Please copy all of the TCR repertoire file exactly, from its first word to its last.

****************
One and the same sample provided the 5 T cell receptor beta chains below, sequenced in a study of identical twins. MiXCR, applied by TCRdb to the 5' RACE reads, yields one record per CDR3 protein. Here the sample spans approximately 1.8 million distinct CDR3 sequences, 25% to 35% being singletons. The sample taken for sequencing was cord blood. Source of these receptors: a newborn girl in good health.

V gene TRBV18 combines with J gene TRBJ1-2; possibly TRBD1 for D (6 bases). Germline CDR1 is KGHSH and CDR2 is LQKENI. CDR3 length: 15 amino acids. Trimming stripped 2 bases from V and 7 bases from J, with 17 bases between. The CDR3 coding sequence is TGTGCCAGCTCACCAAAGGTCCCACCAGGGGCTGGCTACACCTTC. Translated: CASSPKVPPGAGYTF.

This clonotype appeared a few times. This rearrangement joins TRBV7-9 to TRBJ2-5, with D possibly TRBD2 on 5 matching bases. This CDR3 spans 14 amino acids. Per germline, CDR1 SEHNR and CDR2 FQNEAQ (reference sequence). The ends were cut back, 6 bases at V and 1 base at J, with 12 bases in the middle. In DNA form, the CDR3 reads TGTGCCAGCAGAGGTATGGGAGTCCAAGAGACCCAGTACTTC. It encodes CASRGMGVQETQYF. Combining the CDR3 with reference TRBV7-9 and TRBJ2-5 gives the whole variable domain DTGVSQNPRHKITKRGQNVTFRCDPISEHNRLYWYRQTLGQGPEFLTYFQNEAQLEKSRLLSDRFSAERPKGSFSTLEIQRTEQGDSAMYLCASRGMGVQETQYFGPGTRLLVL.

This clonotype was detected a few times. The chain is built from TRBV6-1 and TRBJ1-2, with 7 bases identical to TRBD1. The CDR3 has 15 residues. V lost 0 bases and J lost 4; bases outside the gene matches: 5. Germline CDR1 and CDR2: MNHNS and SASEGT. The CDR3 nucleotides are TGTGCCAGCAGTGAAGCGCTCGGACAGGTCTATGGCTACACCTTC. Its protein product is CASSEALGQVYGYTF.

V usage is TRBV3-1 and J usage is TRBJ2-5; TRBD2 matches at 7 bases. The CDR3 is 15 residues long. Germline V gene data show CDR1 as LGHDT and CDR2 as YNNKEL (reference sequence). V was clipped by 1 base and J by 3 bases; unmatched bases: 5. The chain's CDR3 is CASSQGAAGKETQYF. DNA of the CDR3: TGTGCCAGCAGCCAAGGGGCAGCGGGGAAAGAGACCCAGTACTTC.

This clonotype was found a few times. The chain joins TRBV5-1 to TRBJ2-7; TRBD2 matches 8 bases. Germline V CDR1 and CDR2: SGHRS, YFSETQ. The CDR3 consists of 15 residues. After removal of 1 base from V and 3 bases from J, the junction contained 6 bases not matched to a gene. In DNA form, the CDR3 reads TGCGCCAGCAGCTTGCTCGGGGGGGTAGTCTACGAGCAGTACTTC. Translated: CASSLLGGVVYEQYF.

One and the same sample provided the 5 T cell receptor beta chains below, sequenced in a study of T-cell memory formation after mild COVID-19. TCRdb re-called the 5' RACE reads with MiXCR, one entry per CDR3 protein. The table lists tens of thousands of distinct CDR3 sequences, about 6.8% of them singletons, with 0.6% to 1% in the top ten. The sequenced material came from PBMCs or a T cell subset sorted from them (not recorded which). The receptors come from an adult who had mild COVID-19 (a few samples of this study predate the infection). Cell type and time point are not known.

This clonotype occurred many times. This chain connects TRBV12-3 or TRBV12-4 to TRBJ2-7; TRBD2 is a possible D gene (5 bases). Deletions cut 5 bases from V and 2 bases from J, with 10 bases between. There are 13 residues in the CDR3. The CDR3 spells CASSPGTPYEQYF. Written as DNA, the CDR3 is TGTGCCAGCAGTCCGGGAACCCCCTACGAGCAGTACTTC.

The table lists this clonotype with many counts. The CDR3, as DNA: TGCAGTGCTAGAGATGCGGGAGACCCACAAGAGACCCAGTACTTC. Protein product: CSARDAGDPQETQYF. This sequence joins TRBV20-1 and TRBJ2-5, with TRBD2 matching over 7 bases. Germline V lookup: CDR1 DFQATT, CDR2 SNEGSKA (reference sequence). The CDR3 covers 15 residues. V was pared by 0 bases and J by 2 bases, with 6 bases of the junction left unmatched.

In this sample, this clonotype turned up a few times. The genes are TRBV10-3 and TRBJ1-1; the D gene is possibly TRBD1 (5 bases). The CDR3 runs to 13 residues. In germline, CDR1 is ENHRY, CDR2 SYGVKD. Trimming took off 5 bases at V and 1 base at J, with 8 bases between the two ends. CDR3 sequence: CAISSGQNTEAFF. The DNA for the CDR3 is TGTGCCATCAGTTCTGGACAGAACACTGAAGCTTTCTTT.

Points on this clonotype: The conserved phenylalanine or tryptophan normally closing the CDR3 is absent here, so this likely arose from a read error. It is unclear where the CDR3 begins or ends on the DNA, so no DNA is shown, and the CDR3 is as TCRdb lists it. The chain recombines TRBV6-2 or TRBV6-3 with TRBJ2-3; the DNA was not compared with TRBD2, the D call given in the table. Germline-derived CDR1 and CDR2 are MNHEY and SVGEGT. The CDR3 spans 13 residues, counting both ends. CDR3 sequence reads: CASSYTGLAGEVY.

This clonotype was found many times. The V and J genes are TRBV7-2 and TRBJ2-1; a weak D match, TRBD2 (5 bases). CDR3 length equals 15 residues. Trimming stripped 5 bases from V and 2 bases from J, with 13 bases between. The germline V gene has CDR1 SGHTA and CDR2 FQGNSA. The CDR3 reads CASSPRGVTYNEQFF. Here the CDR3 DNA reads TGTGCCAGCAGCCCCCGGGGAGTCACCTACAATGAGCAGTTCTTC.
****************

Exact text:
One and the same sample provided the 5 T cell receptor beta chains below, sequenced in a study of identical twins. MiXCR, applied by TCRdb to the 5' RACE reads, yields one record per CDR3 protein. Here the sample spans approximately 1.8 million distinct CDR3 sequences, 25% to 35% being singletons. The sample taken for sequencing was cord blood. Source of these receptors: a newborn girl in good health.

V gene TRBV18 combines with J gene TRBJ1-2; possibly TRBD1 for D (6 bases). Germline CDR1 is KGHSH and CDR2 is LQKENI. CDR3 length: 15 amino acids. Trimming stripped 2 bases from V and 7 bases from J, with 17 bases between. The CDR3 coding sequence is TGTGCCAGCTCACCAAAGGTCCCACCAGGGGCTGGCTACACCTTC. Translated: CASSPKVPPGAGYTF.

This clonotype appeared a few times. This rearrangement joins TRBV7-9 to TRBJ2-5, with D possibly TRBD2 on 5 matching bases. This CDR3 spans 14 amino acids. Per germline, CDR1 SEHNR and CDR2 FQNEAQ (reference sequence). The ends were cut back, 6 bases at V and 1 base at J, with 12 bases in the middle. In DNA form, the CDR3 reads TGTGCCAGCAGAGGTATGGGAGTCCAAGAGACCCAGTACTTC. It encodes CASRGMGVQETQYF. Combining the CDR3 with reference TRBV7-9 and TRBJ2-5 gives the whole variable domain DTGVSQNPRHKITKRGQNVTFRCDPISEHNRLYWYRQTLGQGPEFLTYFQNEAQLEKSRLLSDRFSAERPKGSFSTLEIQRTEQGDSAMYLCASRGMGVQETQYFGPGTRLLVL.

This clonotype was detected a few times. The chain is built from TRBV6-1 and TRBJ1-2, with 7 bases identical to TRBD1. The CDR3 has 15 residues. V lost 0 bases and J lost 4; bases outside the gene matches: 5. Germline CDR1 and CDR2: MNHNS and SASEGT. The CDR3 nucleotides are TGTGCCAGCAGTGAAGCGCTCGGACAGGTCTATGGCTACACCTTC. Its protein product is CASSEALGQVYGYTF.

V usage is TRBV3-1 and J usage is TRBJ2-5; TRBD2 matches at 7 bases. The CDR3 is 15 residues long. Germline V gene data show CDR1 as LGHDT and CDR2 as YNNKEL (reference sequence). V was clipped by 1 base and J by 3 bases; unmatched bases: 5. The chain's CDR3 is CASSQGAAGKETQYF. DNA of the CDR3: TGTGCCAGCAGCCAAGGGGCAGCGGGGAAAGAGACCCAGTACTTC.

This clonotype was found a few times. The chain joins TRBV5-1 to TRBJ2-7; TRBD2 matches 8 bases. Germline V CDR1 and CDR2: SGHRS, YFSETQ. The CDR3 consists of 15 residues. After removal of 1 base from V and 3 bases from J, the junction contained 6 bases not matched to a gene. In DNA form, the CDR3 reads TGCGCCAGCAGCTTGCTCGGGGGGGTAGTCTACGAGCAGTACTTC. Translated: CASSLLGGVVYEQYF.

One and the same sample provided the 5 T cell receptor beta chains below, sequenced in a study of T-cell memory formation after mild COVID-19. TCRdb re-called the 5' RACE reads with MiXCR, one entry per CDR3 protein. The table lists tens of thousands of distinct CDR3 sequences, about 6.8% of them singletons, with 0.6% to 1% in the top ten. The sequenced material came from PBMCs or a T cell subset sorted from them (not recorded which). The receptors come from an adult who had mild COVID-19 (a few samples of this study predate the infection). Cell type and time point are not known.

This clonotype occurred many times. This chain connects TRBV12-3 or TRBV12-4 to TRBJ2-7; TRBD2 is a possible D gene (5 bases). Deletions cut 5 bases from V and 2 bases from J, with 10 bases between. There are 13 residues in the CDR3. The CDR3 spells CASSPGTPYEQYF. Written as DNA, the CDR3 is TGTGCCAGCAGTCCGGGAACCCCCTACGAGCAGTACTTC.

The table lists this clonotype with many counts. The CDR3, as DNA: TGCAGTGCTAGAGATGCGGGAGACCCACAAGAGACCCAGTACTTC. Protein product: CSARDAGDPQETQYF. This sequence joins TRBV20-1 and TRBJ2-5, with TRBD2 matching over 7 bases. Germline V lookup: CDR1 DFQATT, CDR2 SNEGSKA (reference sequence). The CDR3 covers 15 residues. V was pared by 0 bases and J by 2 bases, with 6 bases of the junction left unmatched.

In this sample, this clonotype turned up a few times. The genes are TRBV10-3 and TRBJ1-1; the D gene is possibly TRBD1 (5 bases). The CDR3 runs to 13 residues. In germline, CDR1 is ENHRY, CDR2 SYGVKD. Trimming took off 5 bases at V and 1 base at J, with 8 bases between the two ends. CDR3 sequence: CAISSGQNTEAFF. The DNA for the CDR3 is TGTGCCATCAGTTCTGGACAGAACACTGAAGCTTTCTTT.

Points on this clonotype: The conserved phenylalanine or tryptophan normally closing the CDR3 is absent here, so this likely arose from a read error. It is unclear where the CDR3 begins or ends on the DNA, so no DNA is shown, and the CDR3 is as TCRdb lists it. The chain recombines TRBV6-2 or TRBV6-3 with TRBJ2-3; the DNA was not compared with TRBD2, the D call given in the table. Germline-derived CDR1 and CDR2 are MNHEY and SVGEGT. The CDR3 spans 13 residues, counting both ends. CDR3 sequence reads: CASSYTGLAGEVY.

This clonotype was found many times. The V and J genes are TRBV7-2 and TRBJ2-1; a weak D match, TRBD2 (5 bases). CDR3 length equals 15 residues. Trimming stripped 5 bases from V and 2 bases from J, with 13 bases between. The germline V gene has CDR1 SGHTA and CDR2 FQGNSA. The CDR3 reads CASSPRGVTYNEQFF. Here the CDR3 DNA reads TGTGCCAGCAGCCCCCGGGGAGTCACCTACAATGAGCAGTTCTTC.